I love reader feedback. Sometime you purr, other times you bark, but keep those emails and letters coming (firstname.lastname@example.org). Here are some recent comments:
COMMENT: "I was moved by a recent column in which you responded to a reader who'd recently euthanized her pet and felt guilty. Your response was heartfelt and compassionate. Your statement, 'I'm here to argue with anyone who says losing a pet isn't like losing a loved one,' was so eloquent. I'm a licensed therapist and have a number of clients who, even though they may come to therapy seeking help after the death of a pet, often still have this unresolved grief in their lives. The human/animal bond is so strong and so special. You're in a unique and special position to reach so many in their time of grief and, as any pet owner will attest, your statement is so right! You're doing wonderful work; your empathic words in helping this reader were so touching." -- T.L., Redmond, WA
COMMENT: "I read the question in a recent column about Levi the cat, who was defecating outside his litter box. It sounds like the environment in this pet's home is questionable when it comes to the health of all the owners' pets. Isolating six cats in one room sounds like something you'd see in a shelter, but at least most shelters are designed for multiple cats and provide for play and exercise. Also, keeping nine dogs in one household sounds like a violation of most city/county ordinances regarding the number of pets permitted in a single home, and the remaining nine cats being housed in a room with the birds is hideous.
First of all, parrots require clean air to breathe; most are prone to respiratory illnesses and I'm sure that ammonia from cat urine is not good for them. Second, the writer said the room was gated to prevent the dogs from entering, but what about the bird/cat relationships?
I personally have three parrots, who live with two cats, but my cats love the birds. I suppose it's possible all nine of the cats mentioned in your column also "love" the owner's birds, but I think the opposite is more likely true. The whole arrangement sounds like nothing but a stressor for all involved. The dogs stress the cats; the cats stress the birds; the dogs stress the birds; and the whole situation stresses the humans, who probably love all these animals, but need to ask for help.
In all, 29 animals is too many and the owners very likely have a hoarding problem. I think you should have recommended that these people reduce the number of pets they have, not just relocate Levi. I was very disappointed in your reply. -- J.J, Cyberspace
SD: Among all the cats in this household, I was astounded (and still find it difficult to believe) that only Levi was inappropriately eliminating. Based on the description of day-to-day life for Levi, he was evidently stressed to the max and would likely be better off being re-homed.
However, how do you know how many pets is too many? Certainly, when their medical treatment and general care is compromised. I agree that it may be time for the owners to seek professional help. Animal hoarders sometimes see themselves as rescuers. Still, though their hearts may be in the right place, that doesn't mean all these animals are in the right place.
COMMENT: "I always enjoy reading your column. I was even more excited as I read the question about the 82-year-old lady not being able to get her cat in her carrier. I thought for sure you'd suggest she call a veterinarian who makes house calls rather than stressing out the cat more by trying to train it to go to the vet. As the husband of a successful house call vet, most of the time, cats would rather stay home. Besides, what's the point of a wellness check when the patient arrives completely stressed out? -- A.B., Orlando, FL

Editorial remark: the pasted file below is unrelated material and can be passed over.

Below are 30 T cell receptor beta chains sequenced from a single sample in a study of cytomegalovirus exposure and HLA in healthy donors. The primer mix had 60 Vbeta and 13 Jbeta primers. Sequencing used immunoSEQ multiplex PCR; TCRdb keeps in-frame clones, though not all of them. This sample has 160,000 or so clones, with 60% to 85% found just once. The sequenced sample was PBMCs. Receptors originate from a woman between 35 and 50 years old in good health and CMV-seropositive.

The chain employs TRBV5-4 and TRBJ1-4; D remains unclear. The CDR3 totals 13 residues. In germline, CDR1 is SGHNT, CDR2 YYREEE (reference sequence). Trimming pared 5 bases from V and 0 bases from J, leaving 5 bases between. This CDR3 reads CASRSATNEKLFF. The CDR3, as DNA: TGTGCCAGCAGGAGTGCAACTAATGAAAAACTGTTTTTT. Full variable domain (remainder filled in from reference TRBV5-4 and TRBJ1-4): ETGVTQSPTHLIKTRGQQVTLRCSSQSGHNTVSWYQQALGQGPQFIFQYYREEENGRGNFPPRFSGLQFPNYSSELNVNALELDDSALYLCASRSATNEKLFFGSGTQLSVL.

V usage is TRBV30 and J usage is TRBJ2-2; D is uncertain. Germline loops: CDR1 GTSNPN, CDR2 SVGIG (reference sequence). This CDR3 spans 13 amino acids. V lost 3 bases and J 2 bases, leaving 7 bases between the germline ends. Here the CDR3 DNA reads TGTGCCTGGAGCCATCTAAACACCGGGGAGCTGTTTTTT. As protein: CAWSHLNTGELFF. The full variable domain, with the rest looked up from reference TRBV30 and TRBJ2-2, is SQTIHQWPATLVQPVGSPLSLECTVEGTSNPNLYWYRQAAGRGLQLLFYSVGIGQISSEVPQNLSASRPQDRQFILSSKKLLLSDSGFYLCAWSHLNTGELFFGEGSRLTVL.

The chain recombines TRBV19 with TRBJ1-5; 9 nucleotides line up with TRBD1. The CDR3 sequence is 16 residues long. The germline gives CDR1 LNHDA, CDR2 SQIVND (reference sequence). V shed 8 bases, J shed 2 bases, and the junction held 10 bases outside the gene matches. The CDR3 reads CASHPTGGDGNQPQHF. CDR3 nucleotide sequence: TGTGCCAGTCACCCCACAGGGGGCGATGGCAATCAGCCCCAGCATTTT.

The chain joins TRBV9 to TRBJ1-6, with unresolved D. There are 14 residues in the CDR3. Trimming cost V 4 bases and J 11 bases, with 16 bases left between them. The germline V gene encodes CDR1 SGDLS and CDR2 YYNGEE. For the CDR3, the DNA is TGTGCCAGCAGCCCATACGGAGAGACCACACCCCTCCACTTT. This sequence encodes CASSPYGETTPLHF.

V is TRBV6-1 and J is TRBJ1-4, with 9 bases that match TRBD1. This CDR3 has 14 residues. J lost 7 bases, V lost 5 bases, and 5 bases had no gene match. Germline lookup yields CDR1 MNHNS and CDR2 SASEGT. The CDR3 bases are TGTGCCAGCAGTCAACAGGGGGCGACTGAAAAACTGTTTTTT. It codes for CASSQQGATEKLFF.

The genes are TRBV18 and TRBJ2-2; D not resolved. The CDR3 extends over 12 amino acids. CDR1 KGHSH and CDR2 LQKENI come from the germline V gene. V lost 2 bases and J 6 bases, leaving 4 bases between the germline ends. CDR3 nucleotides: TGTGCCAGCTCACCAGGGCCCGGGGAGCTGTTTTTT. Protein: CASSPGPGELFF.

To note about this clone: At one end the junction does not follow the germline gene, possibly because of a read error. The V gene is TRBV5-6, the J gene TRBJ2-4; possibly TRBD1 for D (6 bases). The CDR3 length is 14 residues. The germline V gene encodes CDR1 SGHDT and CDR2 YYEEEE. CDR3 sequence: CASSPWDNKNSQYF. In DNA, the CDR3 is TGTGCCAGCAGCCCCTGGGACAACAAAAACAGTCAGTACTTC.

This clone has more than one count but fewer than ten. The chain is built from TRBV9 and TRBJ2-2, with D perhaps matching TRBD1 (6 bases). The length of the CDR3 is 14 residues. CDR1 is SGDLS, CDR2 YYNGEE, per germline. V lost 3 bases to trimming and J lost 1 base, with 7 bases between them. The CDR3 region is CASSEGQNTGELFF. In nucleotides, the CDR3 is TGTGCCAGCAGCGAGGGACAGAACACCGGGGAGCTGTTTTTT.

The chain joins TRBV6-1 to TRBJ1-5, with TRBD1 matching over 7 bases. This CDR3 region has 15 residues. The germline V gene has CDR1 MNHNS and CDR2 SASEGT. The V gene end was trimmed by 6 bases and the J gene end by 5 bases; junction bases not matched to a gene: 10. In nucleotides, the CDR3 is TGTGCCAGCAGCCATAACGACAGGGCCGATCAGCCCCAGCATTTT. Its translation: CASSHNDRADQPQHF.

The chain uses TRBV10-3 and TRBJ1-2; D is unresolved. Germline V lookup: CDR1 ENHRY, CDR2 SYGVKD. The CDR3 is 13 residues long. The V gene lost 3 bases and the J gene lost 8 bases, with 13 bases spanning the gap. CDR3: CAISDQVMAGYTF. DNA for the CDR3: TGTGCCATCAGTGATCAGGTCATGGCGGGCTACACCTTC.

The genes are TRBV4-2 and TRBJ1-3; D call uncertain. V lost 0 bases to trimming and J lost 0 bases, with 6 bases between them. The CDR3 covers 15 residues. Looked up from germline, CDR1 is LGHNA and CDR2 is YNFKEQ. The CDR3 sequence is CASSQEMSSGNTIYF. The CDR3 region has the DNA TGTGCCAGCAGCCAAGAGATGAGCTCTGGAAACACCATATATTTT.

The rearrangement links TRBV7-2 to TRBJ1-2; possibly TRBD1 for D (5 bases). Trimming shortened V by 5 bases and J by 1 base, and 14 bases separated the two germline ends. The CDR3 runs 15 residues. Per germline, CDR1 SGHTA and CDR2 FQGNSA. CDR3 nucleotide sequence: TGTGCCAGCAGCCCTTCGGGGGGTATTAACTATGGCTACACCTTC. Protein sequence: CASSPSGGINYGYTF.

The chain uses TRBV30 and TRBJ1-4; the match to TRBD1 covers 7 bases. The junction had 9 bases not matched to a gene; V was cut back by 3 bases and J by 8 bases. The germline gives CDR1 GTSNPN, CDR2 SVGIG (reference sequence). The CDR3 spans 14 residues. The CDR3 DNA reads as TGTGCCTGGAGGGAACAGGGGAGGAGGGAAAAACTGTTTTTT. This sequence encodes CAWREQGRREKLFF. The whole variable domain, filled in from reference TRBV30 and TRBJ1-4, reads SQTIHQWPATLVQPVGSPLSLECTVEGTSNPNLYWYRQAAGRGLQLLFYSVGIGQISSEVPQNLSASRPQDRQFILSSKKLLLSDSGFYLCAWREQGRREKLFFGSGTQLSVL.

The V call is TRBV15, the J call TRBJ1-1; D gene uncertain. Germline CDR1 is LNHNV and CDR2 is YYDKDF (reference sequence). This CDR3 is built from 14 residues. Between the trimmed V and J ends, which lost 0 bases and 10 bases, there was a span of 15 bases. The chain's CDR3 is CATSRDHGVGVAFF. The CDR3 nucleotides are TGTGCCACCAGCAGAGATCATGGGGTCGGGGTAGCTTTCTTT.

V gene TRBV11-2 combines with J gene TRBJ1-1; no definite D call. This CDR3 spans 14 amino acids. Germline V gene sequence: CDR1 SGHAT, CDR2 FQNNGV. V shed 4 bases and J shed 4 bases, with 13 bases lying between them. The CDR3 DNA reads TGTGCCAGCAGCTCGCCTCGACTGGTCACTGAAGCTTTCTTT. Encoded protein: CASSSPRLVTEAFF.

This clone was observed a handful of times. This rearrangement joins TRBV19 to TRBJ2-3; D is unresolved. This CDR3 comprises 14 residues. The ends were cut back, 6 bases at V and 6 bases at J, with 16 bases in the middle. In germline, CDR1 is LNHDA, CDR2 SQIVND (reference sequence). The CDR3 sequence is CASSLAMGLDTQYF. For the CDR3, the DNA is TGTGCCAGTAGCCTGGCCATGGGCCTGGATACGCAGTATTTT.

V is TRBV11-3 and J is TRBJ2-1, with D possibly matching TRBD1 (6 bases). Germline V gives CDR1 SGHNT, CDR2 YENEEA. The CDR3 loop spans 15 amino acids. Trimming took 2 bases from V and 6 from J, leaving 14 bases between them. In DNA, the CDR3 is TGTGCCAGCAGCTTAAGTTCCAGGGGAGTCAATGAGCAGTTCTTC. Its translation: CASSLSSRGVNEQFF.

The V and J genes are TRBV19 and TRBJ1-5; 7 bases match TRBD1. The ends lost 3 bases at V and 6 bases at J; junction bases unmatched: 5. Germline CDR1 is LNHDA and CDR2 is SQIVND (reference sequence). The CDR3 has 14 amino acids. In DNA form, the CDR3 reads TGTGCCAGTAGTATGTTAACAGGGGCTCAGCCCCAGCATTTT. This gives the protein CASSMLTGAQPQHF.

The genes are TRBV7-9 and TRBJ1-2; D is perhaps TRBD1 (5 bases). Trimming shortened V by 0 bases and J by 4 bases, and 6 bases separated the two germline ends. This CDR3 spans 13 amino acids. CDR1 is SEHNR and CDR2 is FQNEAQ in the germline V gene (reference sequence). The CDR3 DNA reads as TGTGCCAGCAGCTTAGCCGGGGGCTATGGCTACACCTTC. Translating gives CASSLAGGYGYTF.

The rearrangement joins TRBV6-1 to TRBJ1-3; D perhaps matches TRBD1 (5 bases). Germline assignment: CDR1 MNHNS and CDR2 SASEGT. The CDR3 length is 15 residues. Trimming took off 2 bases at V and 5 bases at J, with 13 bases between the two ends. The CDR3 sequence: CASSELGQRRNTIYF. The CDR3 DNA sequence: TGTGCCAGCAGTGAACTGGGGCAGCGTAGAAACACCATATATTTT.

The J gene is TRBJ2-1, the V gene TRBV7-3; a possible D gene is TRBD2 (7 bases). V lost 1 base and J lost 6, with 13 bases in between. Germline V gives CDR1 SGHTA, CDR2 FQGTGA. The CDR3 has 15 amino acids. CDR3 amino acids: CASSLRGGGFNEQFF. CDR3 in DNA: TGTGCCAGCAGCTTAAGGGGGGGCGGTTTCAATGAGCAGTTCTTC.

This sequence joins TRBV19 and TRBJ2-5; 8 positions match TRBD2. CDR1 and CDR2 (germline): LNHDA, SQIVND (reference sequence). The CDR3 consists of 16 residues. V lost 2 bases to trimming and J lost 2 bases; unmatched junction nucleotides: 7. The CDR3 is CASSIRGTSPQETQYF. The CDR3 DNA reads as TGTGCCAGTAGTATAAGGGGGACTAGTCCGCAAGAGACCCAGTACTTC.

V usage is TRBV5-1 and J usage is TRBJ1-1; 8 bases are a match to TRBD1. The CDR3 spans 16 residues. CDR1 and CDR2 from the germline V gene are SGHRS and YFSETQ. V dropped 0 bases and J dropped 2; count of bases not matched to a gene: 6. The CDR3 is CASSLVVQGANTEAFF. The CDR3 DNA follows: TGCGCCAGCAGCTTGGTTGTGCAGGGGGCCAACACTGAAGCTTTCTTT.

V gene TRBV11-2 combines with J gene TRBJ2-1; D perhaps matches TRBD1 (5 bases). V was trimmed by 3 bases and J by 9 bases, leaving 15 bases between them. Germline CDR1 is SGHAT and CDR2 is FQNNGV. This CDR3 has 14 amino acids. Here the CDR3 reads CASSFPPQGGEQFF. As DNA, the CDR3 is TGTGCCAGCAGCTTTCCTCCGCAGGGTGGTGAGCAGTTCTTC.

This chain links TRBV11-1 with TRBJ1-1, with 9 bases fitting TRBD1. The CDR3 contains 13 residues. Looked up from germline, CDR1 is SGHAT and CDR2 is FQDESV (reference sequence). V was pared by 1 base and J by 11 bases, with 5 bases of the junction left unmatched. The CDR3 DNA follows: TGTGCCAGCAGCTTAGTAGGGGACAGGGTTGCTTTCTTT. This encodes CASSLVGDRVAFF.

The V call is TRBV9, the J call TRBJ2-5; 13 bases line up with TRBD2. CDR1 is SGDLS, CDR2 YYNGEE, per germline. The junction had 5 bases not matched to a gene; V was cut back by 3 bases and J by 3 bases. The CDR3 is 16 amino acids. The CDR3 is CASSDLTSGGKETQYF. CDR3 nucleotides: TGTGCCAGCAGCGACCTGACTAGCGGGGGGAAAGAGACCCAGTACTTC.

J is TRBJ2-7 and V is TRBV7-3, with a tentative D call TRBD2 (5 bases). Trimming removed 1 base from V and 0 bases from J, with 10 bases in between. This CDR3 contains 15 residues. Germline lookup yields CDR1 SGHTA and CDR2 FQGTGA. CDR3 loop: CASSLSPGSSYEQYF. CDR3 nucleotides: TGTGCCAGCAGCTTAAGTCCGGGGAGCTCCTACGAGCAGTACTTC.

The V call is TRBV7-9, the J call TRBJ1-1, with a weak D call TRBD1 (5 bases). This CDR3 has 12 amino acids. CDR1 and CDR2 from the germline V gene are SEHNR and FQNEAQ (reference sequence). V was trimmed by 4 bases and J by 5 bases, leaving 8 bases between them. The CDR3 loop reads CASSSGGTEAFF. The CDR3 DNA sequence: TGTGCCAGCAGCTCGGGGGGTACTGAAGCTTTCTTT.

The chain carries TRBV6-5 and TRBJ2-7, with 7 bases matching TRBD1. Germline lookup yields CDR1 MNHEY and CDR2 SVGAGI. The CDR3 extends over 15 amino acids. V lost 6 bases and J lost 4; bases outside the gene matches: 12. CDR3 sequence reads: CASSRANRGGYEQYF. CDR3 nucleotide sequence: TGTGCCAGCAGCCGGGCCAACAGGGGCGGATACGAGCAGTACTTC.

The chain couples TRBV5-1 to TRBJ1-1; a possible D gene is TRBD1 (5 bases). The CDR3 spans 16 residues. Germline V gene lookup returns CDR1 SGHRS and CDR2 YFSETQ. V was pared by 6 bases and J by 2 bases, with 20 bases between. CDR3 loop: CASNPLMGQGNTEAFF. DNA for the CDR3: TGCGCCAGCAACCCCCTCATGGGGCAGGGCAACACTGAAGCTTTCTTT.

SD: You're totally correct. One option for routine wellness care is working with a veterinarian who makes house calls. However, my point is that sometime in the lives of most cats, care is required which may be beyond what a veterinarian can provide on a house call. Besides, you can lower a cat's anxiety about using a carrier and riding in the car. Kittens are especially easy to train to a carrier, but adult cats can readjust their attitudes with patience, practice, and a little help from a Feliway (a copy of a natural calming pheromone.
Q: "In your recent column on pet insurance, you mentioned a company offering 90 percent the cost of claims back to the pet owners. I threw away the column, so could you repeat the name of the company?" -- P.L., Buffalo, NY
A: Trupanion Pet Insurance
A: "Are all dogs born knowing how to doggy paddle?" -- F.J., Fort Myers, FL
SD: No. Bulldogs, French Bulldogs, Boston Terriers and Pekingese are among breeds which tend to sink like a rock. Other dogs seem to instantly transform into Michael Phelps, while still others take several tries to learn. Also, some dogs sniff water and nothing can get in their way, while others, even if they're accomplished swimmers, prefer to stay dry.
Q: "My neighbor has fleas in her house. Could they hop to our home?" -- T.J., Hollywood, FL
SD: Well, not in one leap, but they probably exist at this moment in your lawn or your neighbor's yard. Prevention works. Talk with your veterinarian about protection for your pets, including any indoor cats. We tend to protect our dogs, but forget that fleas can still be transported into our homes by people or other dogs, and then party on unprotected cats.
(Steve Dale welcomes questions/comments from readers. Although he can't answer all of them individually, he'll answer those of general interest in his column Send e-mail to PETWORLD(at)STEVE DALE.TV. Include your name, city and state. Steve's website is http://www.stevedalepetworld.com; he also hosts the nationally syndicated "Steve Dale's Pet World" and "The Pet Minute." He's also a contributing editor to USA Weekend.)